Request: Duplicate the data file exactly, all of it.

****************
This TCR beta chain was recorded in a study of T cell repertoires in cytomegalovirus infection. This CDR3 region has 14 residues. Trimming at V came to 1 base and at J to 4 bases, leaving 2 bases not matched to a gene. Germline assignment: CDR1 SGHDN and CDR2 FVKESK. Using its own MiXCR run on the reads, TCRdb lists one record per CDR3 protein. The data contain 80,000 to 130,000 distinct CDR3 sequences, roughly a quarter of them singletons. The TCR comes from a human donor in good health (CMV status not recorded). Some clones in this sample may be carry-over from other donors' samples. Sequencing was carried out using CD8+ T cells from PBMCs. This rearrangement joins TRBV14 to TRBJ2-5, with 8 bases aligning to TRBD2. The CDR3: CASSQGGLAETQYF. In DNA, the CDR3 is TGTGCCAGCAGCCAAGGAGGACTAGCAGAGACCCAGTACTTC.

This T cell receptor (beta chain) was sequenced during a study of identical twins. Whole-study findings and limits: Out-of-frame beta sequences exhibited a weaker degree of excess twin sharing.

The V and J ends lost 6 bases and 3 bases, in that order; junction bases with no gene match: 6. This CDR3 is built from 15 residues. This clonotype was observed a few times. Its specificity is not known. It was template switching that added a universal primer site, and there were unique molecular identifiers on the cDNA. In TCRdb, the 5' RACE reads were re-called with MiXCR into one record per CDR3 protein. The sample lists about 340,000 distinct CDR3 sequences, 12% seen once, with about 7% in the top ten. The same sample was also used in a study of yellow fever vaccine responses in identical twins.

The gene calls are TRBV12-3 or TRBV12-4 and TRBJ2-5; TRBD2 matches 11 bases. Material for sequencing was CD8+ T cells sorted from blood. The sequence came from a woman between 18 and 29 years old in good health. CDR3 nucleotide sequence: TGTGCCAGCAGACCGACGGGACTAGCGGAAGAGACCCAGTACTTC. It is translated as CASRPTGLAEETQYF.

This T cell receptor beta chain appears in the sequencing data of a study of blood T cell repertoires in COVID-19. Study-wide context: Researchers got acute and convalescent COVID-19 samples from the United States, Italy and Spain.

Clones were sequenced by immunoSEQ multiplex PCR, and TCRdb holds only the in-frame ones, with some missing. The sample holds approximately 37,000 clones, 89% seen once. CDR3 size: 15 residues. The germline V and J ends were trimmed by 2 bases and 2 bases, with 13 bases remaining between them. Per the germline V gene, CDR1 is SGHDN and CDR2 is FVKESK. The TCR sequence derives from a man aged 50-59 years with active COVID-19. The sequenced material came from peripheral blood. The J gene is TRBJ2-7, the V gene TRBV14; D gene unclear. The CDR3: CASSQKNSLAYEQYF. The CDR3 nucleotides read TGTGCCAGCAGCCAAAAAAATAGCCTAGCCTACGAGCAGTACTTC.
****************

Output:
This TCR beta chain was recorded in a study of T cell repertoires in cytomegalovirus infection. This CDR3 region has 14 residues. Trimming at V came to 1 base and at J to 4 bases, leaving 2 bases not matched to a gene. Germline assignment: CDR1 SGHDN and CDR2 FVKESK. Using its own MiXCR run on the reads, TCRdb lists one record per CDR3 protein. The data contain 80,000 to 130,000 distinct CDR3 sequences, roughly a quarter of them singletons. The TCR comes from a human donor in good health (CMV status not recorded). Some clones in this sample may be carry-over from other donors' samples. Sequencing was carried out using CD8+ T cells from PBMCs. This rearrangement joins TRBV14 to TRBJ2-5, with 8 bases aligning to TRBD2. The CDR3: CASSQGGLAETQYF. In DNA, the CDR3 is TGTGCCAGCAGCCAAGGAGGACTAGCAGAGACCCAGTACTTC.

This T cell receptor (beta chain) was sequenced during a study of identical twins. Whole-study findings and limits: Out-of-frame beta sequences exhibited a weaker degree of excess twin sharing.

The V and J ends lost 6 bases and 3 bases, in that order; junction bases with no gene match: 6. This CDR3 is built from 15 residues. This clonotype was observed a few times. Its specificity is not known. It was template switching that added a universal primer site, and there were unique molecular identifiers on the cDNA. In TCRdb, the 5' RACE reads were re-called with MiXCR into one record per CDR3 protein. The sample lists about 340,000 distinct CDR3 sequences, 12% seen once, with about 7% in the top ten. The same sample was also used in a study of yellow fever vaccine responses in identical twins.

The gene calls are TRBV12-3 or TRBV12-4 and TRBJ2-5; TRBD2 matches 11 bases. Material for sequencing was CD8+ T cells sorted from blood. The sequence came from a woman between 18 and 29 years old in good health. CDR3 nucleotide sequence: TGTGCCAGCAGACCGACGGGACTAGCGGAAGAGACCCAGTACTTC. It is translated as CASRPTGLAEETQYF.

This T cell receptor beta chain appears in the sequencing data of a study of blood T cell repertoires in COVID-19. Study-wide context: Researchers got acute and convalescent COVID-19 samples from the United States, Italy and Spain.

Clones were sequenced by immunoSEQ multiplex PCR, and TCRdb holds only the in-frame ones, with some missing. The sample holds approximately 37,000 clones, 89% seen once. CDR3 size: 15 residues. The germline V and J ends were trimmed by 2 bases and 2 bases, with 13 bases remaining between them. Per the germline V gene, CDR1 is SGHDN and CDR2 is FVKESK. The TCR sequence derives from a man aged 50-59 years with active COVID-19. The sequenced material came from peripheral blood. The J gene is TRBJ2-7, the V gene TRBV14; D gene unclear. The CDR3: CASSQKNSLAYEQYF. The CDR3 nucleotides read TGTGCCAGCAGCCAAAAAAATAGCCTAGCCTACGAGCAGTACTTC.